Public Health Nutr. 2019 Feb 8:1-11. doi: 10.1017/S1368980018003853. [Epub ahead of print]
Adults with familial hypercholesterolaemia have healthier dietary and lifestyle habits compared with their non-affected relatives: the SAFEHEART study.
Arroyo-Olivares R1, Alonso R1, Quintana-Navarro G2, Fuentes-Jiménez F2, Mata N1, Muñiz-Grijalvo O3, Díaz-Díaz JL4, Zambón D5, Arrieta F6, García-Cruces J1, Garrido-Sanjuan JA7, Banegas JR8, Mata P1.
Healthy lifestyle habits are the cornerstone in the management of familial hypercholesterolaemia (FH). Nevertheless, dietary studies on FH-affected populations are scarce. The present study analyses dietary habits, adherence to a Mediterranean diet pattern and physical activity in an adult population with FH and compares them with their non-affected relatives.
Data came from SAFEHEART, a nationwide study in Spain.ParticipantsIndividuals (n 3714) aged ≥18 years with a geneticdiagnosis of FH (n2736) and their non-affected relatives (n 978). Food consumption was evaluated using a validated FFQ.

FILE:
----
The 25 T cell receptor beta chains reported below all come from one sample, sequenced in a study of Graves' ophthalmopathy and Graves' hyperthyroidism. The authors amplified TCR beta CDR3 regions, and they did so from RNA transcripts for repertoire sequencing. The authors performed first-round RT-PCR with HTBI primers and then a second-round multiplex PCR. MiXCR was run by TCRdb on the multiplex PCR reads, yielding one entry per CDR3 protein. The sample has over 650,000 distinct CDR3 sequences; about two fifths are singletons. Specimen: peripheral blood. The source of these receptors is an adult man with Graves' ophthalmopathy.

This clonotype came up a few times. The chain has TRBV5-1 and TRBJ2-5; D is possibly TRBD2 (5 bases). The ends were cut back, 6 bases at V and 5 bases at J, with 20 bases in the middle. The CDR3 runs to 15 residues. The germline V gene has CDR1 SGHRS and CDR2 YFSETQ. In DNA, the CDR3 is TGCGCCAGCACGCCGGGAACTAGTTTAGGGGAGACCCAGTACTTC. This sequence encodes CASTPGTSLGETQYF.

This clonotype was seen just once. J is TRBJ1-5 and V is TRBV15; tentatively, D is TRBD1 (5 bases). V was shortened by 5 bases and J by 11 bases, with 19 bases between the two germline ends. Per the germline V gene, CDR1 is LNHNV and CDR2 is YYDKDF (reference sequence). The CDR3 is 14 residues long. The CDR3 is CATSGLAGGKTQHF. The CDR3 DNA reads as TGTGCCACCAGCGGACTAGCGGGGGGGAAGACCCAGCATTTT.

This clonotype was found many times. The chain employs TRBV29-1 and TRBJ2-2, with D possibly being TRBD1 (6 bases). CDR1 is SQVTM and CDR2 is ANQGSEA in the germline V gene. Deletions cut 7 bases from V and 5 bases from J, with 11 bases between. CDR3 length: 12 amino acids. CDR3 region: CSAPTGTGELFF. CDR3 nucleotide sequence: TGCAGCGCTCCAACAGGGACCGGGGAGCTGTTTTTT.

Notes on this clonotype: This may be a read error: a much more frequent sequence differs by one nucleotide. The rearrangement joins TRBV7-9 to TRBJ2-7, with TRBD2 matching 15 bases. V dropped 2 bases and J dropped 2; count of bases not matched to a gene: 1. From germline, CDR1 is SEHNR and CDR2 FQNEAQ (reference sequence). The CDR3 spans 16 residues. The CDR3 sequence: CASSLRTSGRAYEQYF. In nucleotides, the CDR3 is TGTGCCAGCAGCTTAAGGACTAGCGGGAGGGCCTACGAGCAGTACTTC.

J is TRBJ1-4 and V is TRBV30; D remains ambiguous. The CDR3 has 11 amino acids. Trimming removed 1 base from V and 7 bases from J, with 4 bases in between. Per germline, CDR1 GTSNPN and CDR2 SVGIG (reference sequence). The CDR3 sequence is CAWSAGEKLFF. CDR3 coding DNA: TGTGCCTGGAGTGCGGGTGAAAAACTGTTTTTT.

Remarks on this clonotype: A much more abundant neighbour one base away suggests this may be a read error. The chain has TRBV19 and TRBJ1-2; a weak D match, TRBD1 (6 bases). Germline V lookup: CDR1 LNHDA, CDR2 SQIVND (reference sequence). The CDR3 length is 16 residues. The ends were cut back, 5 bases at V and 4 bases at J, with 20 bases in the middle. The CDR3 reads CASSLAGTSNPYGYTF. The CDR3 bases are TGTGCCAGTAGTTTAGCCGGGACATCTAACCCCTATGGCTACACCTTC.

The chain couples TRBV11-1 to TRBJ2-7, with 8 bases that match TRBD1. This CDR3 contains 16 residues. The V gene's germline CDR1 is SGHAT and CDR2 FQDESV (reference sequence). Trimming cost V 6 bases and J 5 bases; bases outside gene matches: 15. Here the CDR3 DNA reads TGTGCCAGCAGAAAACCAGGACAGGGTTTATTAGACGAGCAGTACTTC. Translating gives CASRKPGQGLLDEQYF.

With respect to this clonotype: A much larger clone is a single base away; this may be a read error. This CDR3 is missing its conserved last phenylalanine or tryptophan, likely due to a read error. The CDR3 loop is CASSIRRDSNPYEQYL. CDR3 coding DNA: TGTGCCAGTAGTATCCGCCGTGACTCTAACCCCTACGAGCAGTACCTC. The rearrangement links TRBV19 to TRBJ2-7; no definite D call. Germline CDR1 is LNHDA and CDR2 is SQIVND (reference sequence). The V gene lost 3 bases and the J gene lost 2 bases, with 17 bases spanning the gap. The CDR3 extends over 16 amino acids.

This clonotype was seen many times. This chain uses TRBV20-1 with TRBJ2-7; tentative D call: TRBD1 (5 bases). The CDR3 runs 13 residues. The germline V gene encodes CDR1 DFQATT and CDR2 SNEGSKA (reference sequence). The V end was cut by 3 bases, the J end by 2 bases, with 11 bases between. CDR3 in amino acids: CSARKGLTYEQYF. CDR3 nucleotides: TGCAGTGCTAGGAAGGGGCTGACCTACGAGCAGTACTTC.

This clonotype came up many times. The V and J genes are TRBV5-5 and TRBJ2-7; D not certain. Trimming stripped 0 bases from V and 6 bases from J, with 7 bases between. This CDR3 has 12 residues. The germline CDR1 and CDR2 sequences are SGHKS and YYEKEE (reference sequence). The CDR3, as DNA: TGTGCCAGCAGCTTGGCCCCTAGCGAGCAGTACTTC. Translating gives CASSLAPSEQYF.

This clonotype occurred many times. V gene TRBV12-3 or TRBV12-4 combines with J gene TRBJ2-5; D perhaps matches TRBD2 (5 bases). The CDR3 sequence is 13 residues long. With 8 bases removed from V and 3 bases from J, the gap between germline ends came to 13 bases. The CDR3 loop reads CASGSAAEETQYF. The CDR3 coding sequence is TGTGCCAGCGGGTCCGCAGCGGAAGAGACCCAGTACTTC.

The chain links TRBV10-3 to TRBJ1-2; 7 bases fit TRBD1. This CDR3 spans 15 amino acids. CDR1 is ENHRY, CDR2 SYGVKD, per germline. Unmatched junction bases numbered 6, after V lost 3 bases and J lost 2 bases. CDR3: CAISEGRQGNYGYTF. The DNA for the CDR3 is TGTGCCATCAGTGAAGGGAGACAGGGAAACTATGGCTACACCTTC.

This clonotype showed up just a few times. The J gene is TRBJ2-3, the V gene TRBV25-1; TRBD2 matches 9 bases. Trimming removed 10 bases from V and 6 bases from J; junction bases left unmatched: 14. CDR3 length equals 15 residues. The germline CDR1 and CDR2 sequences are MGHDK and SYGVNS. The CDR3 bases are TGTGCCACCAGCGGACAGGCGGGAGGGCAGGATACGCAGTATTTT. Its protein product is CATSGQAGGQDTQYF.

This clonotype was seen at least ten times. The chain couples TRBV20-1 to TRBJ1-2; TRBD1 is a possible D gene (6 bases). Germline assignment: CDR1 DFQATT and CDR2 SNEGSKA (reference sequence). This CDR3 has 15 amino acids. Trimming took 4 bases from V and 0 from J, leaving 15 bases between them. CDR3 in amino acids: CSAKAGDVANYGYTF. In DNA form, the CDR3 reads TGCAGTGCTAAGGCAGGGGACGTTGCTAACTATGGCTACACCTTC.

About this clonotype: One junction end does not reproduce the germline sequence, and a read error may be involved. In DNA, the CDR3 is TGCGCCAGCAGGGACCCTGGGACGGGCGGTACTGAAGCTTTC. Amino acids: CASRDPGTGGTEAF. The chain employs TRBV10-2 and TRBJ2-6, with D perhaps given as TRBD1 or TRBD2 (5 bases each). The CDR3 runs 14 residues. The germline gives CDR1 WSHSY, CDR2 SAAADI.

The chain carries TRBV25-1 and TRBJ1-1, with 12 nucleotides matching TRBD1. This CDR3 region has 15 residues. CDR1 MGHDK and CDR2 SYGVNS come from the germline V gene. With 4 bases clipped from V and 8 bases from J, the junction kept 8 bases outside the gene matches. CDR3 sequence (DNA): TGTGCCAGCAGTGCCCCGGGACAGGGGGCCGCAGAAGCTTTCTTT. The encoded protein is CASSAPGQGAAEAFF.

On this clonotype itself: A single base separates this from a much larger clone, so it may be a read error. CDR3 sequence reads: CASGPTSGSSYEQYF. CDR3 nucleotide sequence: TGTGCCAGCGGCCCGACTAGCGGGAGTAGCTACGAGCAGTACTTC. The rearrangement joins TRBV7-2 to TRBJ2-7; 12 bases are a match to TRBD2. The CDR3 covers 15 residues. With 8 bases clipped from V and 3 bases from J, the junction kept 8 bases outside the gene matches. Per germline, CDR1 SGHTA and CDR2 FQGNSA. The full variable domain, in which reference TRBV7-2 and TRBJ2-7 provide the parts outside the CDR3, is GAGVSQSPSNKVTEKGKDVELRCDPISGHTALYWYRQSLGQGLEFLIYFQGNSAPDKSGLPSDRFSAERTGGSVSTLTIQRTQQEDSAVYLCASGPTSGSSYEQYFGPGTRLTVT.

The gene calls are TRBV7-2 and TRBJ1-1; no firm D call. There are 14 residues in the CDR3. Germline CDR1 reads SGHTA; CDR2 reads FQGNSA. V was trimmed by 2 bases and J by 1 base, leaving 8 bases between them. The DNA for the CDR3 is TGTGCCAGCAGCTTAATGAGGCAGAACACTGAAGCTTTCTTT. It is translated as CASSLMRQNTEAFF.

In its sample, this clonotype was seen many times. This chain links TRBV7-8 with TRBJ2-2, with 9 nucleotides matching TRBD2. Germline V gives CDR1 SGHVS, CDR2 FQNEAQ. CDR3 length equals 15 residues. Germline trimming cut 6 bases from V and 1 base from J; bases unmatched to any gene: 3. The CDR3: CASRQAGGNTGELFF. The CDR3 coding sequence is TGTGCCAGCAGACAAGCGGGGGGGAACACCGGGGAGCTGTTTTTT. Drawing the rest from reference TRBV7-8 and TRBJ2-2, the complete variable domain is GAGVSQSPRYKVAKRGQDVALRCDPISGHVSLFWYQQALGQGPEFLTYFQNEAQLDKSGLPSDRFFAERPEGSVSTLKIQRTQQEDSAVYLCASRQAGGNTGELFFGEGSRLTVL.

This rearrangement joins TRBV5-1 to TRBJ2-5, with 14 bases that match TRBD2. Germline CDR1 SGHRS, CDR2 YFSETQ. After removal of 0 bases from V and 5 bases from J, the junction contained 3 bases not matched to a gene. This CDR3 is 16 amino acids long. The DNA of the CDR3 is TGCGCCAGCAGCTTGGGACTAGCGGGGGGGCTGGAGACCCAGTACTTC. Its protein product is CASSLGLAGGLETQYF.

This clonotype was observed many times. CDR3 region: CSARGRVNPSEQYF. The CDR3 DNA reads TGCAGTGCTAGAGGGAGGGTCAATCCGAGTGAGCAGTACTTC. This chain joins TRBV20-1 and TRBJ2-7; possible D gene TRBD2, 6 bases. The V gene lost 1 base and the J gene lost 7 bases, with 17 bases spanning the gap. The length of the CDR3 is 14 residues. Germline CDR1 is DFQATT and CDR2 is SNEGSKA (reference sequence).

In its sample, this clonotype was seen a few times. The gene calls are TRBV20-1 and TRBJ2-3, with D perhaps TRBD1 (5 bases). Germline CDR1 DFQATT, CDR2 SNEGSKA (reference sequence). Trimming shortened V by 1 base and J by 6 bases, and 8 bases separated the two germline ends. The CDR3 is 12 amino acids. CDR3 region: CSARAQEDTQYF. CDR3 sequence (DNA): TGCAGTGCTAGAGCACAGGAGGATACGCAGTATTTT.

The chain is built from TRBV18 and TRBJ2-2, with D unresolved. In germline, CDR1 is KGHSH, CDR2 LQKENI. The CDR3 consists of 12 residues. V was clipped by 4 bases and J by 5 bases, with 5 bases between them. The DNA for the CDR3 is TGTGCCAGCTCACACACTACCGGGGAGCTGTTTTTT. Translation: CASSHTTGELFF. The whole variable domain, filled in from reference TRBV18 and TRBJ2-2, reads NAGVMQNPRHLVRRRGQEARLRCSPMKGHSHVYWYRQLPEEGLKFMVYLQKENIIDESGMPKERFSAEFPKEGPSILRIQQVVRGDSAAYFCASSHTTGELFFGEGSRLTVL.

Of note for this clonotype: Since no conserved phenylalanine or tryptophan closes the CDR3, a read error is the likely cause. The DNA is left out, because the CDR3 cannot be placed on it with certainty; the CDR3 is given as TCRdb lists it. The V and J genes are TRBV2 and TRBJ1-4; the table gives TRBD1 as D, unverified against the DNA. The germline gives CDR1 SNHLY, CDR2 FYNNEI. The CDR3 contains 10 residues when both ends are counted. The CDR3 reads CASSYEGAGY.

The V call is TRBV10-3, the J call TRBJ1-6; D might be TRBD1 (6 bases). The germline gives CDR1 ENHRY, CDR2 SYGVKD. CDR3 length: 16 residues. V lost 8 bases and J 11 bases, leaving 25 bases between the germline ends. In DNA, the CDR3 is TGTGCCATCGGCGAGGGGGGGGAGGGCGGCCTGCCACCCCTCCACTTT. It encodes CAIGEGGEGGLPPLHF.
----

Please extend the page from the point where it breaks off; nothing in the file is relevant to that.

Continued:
Total energy intake was lower in FH patients v. non-affected relatives (P<0·005). Percentage of energy from fats was also lower in the FH population (35 % in men, 36 % in women) v. those non-affected (38 % in both sexes, P<0·005), due to the lower consumption of saturated fats (12·1 % in FH patients, 13·2 % in non-affected, P<0·005). Consumption of sugars was lower in FH patients v. non-affected relatives (P<0·05). Consumption of vegetables, fish and skimmed milk was higher in the FH population (P<0·005). Patients with FH showed greater adherence to a Mediterranean diet pattern v. non-affected relatives (P<0·005). Active smoking was lower and moderate physical activity was higher in people with FH, especially women (P<0·005).
Adult patients with FH report healthier lifestyles than their non-affected family members. They eat a healthier diet, perform more physical activity and smoke less. However, this patient group's consumption of saturated fats and sugars still exceeds guidelines.
Diet; Familial hypercholesterolaemia; Fatty acids; Mediterranean diet; Physical activity